It was late summer of 2010. I had letter of acceptance to Kasetsart University in my hand. I was really looking forward to my exchange studies at Bangkok, Thailand.
My English skills were at a good level by then, but I was insecure when I needed to talk. Speaking went well when needed, but I hestitated with opening the conversations. One major expectation for the exchange period was to get some fluency in my oral English skills.
Finally, I was in Thailand. Everybody seemed to speak excellent English… until I stepped out of the airport. The reality hit me. Outside workers didn’t speak English at all when I tried to find the place where hire a cab.
|Jani in Thailand|
I was lucky with my Taxi driver. He spoke good English on the scale in Thailand. There was massive traffic jam on the way to my hotel so I had a plenty of time to chat with the driver.
Because of the traffic jam, I walked the last 1.5 kilometers to my hotel. I stopped every now and then to ask directions from the locals. Usually they didn’t speak English at all, but they understood the word ‘Hotel’ and the name of it. Finally I reached the destination after 27 hours of travelling.
On the first day of school, we met our tutor teacher. I had received emails from him earlier and those were written in fluent English. When he opened his mouth for the first time, reality collapsed. It was extremely difficult to understand nearly anything he said. His pronunciation was way different that we Europeans were used to.
At least all subject teachers spoke understandable English. Some of them like natives.
During my exchange period, I made notations that it varies enormously how well Thais speak English. Young generation and especially university students spoke at least that much so that you were able to have basic conversation with them. Naturally, people in the tourist business spoke understandable English. A little by little, my ear got used to Thai-accent and it was easier to understand them day by day.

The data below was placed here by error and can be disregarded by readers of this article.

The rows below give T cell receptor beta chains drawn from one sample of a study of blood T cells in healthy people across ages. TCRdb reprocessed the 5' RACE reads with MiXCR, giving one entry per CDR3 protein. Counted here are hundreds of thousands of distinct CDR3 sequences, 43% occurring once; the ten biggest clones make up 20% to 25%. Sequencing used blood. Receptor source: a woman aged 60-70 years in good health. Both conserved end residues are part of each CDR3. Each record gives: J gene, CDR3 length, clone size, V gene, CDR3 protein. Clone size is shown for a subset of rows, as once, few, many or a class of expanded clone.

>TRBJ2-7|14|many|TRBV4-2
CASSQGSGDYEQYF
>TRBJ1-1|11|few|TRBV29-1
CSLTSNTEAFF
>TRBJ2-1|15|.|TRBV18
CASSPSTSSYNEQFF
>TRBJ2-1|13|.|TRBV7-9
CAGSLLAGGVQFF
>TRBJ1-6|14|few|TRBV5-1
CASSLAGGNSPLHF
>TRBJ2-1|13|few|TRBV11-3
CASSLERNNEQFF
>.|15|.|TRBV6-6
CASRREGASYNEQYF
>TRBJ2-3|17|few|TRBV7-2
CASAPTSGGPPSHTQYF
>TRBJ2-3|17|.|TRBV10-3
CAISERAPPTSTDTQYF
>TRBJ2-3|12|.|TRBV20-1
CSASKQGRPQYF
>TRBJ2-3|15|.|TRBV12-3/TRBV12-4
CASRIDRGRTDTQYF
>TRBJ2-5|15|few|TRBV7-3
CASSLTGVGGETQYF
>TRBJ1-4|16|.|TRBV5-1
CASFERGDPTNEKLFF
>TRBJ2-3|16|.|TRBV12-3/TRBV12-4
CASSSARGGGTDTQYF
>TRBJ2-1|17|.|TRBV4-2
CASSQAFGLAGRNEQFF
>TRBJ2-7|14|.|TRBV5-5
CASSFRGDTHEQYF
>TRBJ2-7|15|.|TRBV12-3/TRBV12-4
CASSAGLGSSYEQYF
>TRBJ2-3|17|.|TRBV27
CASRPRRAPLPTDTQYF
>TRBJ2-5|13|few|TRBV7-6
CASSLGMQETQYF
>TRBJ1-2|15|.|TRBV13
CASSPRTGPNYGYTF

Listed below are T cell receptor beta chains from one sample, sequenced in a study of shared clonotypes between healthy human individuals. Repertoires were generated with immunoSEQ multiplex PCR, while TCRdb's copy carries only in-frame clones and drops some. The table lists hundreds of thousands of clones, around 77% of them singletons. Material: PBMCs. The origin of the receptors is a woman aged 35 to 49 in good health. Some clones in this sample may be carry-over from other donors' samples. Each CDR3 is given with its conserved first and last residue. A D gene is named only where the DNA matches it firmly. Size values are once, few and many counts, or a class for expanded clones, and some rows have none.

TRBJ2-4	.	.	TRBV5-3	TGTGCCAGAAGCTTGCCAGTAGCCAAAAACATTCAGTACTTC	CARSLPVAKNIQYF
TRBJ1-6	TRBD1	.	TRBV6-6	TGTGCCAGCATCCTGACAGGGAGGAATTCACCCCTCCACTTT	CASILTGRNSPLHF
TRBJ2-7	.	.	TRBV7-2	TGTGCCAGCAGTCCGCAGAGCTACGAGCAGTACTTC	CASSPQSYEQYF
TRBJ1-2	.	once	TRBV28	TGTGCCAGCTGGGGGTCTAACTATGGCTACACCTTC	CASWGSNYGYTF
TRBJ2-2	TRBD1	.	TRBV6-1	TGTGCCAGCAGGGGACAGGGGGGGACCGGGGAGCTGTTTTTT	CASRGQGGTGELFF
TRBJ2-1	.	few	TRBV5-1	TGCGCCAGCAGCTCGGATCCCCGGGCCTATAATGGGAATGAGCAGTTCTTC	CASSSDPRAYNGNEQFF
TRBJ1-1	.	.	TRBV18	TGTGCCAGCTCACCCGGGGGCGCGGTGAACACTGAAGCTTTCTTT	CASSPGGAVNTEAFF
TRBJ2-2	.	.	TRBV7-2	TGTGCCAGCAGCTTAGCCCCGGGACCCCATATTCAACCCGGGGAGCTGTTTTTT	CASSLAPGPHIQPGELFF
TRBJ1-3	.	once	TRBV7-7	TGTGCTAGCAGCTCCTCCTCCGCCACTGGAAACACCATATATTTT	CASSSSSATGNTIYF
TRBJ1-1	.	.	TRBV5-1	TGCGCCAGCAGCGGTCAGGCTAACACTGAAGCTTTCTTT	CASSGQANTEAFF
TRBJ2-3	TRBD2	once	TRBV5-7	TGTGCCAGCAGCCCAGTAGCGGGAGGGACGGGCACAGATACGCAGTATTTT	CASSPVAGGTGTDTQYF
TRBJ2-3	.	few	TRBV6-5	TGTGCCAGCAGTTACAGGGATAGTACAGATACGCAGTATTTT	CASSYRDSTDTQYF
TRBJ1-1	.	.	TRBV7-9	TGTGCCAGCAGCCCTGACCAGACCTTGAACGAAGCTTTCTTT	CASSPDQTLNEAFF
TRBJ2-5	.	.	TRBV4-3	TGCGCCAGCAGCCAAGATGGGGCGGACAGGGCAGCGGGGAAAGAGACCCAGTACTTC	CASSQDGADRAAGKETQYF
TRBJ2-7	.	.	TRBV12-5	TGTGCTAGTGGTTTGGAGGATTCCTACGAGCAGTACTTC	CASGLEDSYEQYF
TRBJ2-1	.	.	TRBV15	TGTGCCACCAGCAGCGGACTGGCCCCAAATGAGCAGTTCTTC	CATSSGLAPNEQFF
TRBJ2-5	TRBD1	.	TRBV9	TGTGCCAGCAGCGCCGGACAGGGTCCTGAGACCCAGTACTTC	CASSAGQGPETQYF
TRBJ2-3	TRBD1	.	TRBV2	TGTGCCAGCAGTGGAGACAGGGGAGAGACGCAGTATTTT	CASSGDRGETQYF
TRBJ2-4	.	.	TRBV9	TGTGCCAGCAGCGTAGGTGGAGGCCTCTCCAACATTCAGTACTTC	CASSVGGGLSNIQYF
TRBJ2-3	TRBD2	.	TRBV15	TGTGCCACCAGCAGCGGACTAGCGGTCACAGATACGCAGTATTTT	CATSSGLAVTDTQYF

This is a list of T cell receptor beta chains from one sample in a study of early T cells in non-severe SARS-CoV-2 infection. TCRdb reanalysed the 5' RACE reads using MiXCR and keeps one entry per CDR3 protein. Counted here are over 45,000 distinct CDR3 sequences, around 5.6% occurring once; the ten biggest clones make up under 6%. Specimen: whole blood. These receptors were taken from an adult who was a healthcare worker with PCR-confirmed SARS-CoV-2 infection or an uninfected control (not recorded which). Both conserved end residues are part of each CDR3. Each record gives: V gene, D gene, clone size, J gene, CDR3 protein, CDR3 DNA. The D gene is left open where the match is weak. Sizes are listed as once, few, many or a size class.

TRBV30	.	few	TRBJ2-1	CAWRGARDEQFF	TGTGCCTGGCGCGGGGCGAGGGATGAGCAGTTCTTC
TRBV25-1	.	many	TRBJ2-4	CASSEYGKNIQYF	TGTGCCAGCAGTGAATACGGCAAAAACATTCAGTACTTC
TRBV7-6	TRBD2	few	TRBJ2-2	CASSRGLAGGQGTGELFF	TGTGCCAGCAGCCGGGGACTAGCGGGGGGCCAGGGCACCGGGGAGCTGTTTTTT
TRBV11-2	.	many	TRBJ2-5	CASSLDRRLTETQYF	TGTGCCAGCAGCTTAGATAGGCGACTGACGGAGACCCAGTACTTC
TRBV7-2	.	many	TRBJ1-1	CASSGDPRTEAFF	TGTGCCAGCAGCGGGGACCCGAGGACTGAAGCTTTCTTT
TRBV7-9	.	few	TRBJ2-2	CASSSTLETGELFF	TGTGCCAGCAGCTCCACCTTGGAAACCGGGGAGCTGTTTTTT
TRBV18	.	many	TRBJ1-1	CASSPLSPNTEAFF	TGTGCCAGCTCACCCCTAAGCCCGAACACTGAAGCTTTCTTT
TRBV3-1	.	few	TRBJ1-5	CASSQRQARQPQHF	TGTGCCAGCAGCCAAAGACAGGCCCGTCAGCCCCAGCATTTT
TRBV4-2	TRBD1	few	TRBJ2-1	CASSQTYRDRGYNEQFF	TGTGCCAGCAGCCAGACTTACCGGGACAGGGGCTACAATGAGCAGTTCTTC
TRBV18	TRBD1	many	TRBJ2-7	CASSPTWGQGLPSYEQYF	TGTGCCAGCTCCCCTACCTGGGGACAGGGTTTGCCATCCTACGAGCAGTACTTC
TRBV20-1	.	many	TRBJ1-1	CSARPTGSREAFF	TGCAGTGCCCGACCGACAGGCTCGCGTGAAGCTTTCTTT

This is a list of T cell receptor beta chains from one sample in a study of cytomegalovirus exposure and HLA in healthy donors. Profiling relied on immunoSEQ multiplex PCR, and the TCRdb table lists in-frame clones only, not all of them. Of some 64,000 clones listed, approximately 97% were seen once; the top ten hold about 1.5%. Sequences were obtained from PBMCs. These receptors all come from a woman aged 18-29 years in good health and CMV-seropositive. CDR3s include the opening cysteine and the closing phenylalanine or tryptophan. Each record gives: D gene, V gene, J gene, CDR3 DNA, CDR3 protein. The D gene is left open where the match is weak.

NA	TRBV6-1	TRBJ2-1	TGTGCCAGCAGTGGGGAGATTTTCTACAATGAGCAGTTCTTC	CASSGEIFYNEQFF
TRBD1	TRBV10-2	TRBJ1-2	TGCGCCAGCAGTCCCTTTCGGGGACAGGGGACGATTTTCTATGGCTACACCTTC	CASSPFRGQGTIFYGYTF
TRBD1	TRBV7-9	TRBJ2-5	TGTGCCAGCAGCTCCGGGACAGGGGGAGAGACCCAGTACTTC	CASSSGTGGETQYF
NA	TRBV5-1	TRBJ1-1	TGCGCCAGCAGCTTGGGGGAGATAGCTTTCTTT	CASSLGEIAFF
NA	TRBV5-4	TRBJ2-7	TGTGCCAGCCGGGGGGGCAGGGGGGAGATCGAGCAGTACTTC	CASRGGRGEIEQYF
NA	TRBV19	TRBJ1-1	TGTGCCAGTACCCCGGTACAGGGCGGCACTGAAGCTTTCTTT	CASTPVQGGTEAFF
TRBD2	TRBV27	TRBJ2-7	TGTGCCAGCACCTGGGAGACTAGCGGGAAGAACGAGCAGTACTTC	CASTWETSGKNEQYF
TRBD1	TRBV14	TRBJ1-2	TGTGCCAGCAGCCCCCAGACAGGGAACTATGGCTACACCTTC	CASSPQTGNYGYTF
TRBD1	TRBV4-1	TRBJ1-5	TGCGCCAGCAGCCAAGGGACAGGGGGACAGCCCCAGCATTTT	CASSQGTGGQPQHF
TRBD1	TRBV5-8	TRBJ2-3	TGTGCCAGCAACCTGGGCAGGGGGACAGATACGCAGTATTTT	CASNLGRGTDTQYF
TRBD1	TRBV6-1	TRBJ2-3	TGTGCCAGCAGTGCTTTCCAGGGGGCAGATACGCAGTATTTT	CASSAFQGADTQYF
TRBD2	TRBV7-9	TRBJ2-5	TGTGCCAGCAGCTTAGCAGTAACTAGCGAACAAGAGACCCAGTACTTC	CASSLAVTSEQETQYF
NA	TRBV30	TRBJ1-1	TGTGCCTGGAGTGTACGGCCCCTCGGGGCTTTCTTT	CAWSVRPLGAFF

In everyday life I developed a habit of speaking very simple English. When I bought some fresh fruits from a street shack I didn’t say: “I would like to have two water melons”. Instead of it, I said “two water melons” and pointed out what I wanted. It influenced my English skills in a negative way. Nevertheless, I was speaking English every day and I had various situations during the day I needed to use it so I got confidence to start speaking with foreign language without hesitation about words or bad pronunciation.
I was travelling around the south-east Asia quite much during the exchange semester. While travelling, I met a lot of other travelers which gave me opportunities to communicate with proper language. While communication with people from other countries, for example from Europe or middle-East I noticed that the level of English skills of Finnish people is in a quite high level comparing to them. We are just too dismissive about our skills.
After the exchange period, I kept travelling for a couple of months. I had the time of my life. I spent many nights in restaurants hanging out with other travelers just waffling on everything possible on earth.
The last week I stayed in Thailand, I was travelling with a person from the States. I really enjoyed accompanying a person who speaks native English. Just within a week I expanded my active vocabulary enormously.
As an epilogue I could say, the trip was an eye opening experience. I got confidence in my oral English skills. It was cheerful to notice that in my summer job where I spoke daily English on the phone.
If you have an opportunity to go on exchange, GO!
Text and picture: Jani Vehviläinen, student in the course Independent Study in English, spring 2013